[In case you missed the others...Part One: Brain research 101, Part Two: How such brain research should help us organize our homes, Part Three: Organizing our social connections]
To Multitask or To Focus?
Focus! It takes less energy to focus than to jump all over the place trying to get a lot of things done. If you organize your time in a way that allows you to truly focus, you’re not only going to get more done but you’ll be less tired and less neurochemically depleted afterwards. It takes a lot of cognitive energy to shift from one thing to another. More than that, Levitin notes, multitasking is bad for innovation, problem solving, and creativity. Our brain is easily hijacked, or interrupted, by novelty. “The very brain region we need to rely on for staying on task is easily distracted by shiny new objects” and we get distracted rather than reap the rewards of sustained effort and attention. Remember...the mere awareness of an unread email, even if you don’t read it, can reduce your effectual IQ by 10 points (p.170). One thing that distinguishes experts from novices is that experts know what to pay attention to and what to ignore (p.177). Moms are pros at distinguishing the types of cries and voices our children use and we’d all do better to improve this skill.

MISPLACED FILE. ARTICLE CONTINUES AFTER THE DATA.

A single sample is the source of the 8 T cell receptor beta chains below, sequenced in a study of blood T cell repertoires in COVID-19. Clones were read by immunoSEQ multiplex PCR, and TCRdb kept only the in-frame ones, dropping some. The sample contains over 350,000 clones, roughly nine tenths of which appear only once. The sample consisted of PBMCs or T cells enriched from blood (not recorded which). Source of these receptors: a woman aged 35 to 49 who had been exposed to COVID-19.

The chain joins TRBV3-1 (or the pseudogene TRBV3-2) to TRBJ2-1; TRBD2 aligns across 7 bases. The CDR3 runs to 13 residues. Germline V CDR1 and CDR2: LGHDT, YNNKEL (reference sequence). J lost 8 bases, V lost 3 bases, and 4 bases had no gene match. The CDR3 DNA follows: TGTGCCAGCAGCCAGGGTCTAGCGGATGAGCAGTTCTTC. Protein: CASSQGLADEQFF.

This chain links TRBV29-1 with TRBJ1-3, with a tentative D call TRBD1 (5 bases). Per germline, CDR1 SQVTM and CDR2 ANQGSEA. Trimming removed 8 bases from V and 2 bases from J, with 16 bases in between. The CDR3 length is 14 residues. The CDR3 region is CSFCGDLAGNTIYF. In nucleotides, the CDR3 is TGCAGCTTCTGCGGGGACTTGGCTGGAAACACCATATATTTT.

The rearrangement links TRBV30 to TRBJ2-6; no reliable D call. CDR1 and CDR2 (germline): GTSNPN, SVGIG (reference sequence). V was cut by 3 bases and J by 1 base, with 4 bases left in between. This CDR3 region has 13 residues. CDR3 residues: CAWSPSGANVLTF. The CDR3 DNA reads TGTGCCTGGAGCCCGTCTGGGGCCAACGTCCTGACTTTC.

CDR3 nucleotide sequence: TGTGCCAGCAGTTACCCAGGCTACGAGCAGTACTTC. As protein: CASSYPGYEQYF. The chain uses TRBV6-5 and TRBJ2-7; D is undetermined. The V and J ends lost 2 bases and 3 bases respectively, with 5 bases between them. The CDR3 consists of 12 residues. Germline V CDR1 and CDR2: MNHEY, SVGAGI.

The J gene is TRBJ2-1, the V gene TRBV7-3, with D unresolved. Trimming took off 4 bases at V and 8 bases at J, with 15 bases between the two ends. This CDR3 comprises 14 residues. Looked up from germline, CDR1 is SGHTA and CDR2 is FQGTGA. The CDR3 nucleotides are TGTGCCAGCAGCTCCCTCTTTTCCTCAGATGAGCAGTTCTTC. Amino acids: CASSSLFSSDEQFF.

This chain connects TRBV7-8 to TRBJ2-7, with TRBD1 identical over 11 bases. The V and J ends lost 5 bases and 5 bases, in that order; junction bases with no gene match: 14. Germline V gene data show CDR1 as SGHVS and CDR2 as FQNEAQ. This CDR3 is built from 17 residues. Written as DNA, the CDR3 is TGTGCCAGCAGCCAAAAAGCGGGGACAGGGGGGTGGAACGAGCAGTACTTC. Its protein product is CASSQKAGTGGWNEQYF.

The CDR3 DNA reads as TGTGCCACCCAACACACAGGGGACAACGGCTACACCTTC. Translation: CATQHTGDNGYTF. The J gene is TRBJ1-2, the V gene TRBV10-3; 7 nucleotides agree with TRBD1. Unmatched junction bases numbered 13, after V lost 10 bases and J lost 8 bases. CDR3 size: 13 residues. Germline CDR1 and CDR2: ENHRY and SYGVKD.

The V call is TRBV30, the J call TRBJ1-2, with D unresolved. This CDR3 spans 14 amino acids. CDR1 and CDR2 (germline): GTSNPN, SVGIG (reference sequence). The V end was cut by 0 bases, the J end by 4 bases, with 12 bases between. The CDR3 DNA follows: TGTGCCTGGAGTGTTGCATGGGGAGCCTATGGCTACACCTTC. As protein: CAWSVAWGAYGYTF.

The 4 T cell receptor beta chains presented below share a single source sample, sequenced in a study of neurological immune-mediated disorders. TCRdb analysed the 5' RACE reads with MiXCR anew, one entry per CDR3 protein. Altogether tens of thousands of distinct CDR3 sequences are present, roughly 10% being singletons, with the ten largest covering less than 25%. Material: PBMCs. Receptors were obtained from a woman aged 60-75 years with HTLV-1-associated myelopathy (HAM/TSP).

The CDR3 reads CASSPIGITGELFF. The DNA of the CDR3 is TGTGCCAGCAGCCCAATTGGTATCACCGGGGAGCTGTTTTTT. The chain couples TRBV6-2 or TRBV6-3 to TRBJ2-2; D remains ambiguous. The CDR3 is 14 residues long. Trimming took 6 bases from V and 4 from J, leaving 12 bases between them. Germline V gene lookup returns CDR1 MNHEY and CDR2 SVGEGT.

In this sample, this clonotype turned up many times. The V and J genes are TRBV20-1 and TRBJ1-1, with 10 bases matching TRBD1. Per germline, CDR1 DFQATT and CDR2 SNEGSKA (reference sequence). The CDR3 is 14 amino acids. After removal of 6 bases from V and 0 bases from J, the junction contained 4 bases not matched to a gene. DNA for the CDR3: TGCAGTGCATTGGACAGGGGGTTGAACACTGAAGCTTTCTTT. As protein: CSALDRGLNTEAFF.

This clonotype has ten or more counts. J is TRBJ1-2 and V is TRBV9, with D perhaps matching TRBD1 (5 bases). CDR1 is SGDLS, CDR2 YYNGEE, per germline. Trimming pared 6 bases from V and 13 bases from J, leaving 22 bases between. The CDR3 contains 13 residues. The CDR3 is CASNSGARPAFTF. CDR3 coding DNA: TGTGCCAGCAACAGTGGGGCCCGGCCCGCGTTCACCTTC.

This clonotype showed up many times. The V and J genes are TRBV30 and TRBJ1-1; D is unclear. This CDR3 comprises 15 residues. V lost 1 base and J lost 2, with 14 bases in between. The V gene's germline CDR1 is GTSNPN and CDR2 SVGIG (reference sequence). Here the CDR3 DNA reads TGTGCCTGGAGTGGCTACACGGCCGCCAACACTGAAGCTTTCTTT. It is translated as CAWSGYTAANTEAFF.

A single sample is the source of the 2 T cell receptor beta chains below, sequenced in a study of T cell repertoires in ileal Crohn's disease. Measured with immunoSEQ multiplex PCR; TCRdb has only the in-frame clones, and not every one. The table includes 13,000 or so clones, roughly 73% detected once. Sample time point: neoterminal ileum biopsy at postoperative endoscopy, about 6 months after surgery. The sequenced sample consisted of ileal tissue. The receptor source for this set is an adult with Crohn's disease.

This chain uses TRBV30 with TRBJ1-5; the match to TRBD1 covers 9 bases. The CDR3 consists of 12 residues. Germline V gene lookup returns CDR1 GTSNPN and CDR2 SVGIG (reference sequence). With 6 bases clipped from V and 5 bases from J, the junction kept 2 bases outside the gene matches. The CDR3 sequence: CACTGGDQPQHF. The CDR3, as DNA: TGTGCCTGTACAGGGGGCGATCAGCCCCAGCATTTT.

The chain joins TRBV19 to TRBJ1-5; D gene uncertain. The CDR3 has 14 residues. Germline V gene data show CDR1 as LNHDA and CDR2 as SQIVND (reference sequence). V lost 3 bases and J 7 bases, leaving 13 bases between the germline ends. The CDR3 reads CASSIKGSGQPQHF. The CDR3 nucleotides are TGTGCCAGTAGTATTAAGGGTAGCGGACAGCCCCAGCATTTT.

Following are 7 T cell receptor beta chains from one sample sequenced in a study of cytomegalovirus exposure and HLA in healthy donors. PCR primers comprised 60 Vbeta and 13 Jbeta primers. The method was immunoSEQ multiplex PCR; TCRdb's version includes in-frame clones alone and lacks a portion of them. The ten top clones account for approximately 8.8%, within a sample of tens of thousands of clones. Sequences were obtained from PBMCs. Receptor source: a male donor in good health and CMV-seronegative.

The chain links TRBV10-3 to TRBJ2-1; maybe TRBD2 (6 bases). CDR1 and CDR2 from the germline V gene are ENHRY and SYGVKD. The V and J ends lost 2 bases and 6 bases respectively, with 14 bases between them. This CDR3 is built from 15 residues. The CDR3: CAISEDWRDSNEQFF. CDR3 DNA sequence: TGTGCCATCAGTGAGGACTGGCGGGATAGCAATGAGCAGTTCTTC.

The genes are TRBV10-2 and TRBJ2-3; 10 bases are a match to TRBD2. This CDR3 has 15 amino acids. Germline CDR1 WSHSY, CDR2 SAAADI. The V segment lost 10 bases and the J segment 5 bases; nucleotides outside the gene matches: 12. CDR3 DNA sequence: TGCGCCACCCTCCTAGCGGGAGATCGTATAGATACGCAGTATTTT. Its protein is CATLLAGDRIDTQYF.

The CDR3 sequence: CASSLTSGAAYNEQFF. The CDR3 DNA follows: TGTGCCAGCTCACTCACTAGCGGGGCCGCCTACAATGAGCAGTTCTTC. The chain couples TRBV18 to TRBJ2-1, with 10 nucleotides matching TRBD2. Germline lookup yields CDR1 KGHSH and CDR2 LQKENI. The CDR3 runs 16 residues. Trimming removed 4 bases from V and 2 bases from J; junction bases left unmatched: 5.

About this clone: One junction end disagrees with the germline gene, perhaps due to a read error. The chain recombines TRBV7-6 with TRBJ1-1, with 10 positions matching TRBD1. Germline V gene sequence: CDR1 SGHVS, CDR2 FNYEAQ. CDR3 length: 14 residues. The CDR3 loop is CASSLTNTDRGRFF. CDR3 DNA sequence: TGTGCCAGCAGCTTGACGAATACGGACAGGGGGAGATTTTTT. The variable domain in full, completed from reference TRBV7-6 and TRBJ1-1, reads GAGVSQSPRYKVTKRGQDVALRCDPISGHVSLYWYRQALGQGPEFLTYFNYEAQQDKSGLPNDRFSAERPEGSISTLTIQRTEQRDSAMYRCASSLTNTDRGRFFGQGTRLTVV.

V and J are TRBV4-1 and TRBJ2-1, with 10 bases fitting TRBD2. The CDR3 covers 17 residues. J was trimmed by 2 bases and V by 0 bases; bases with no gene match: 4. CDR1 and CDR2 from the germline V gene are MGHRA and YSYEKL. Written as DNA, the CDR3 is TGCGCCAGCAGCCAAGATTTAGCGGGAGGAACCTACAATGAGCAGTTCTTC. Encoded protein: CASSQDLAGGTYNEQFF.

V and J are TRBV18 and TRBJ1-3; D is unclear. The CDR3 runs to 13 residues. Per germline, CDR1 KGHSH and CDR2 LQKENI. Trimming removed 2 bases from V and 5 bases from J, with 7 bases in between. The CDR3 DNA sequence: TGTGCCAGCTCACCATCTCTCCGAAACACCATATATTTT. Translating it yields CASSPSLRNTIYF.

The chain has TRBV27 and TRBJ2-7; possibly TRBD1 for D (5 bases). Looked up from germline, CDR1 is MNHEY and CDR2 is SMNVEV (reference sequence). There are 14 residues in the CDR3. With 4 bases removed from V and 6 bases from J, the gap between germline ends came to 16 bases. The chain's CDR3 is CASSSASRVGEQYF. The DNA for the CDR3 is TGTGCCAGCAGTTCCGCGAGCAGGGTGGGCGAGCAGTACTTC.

Bottom Line: Stay focused. If you have chores to do, group similar chores together like pay the bills rather than decide which new car to buy too. If you’re cleaning the living room, don’t get sidetracked by the closet that needs sorting. If we can organize our mental resources efficiently so we can focus on similar tasks at a time, we will get more done and finish with more energy (p.176).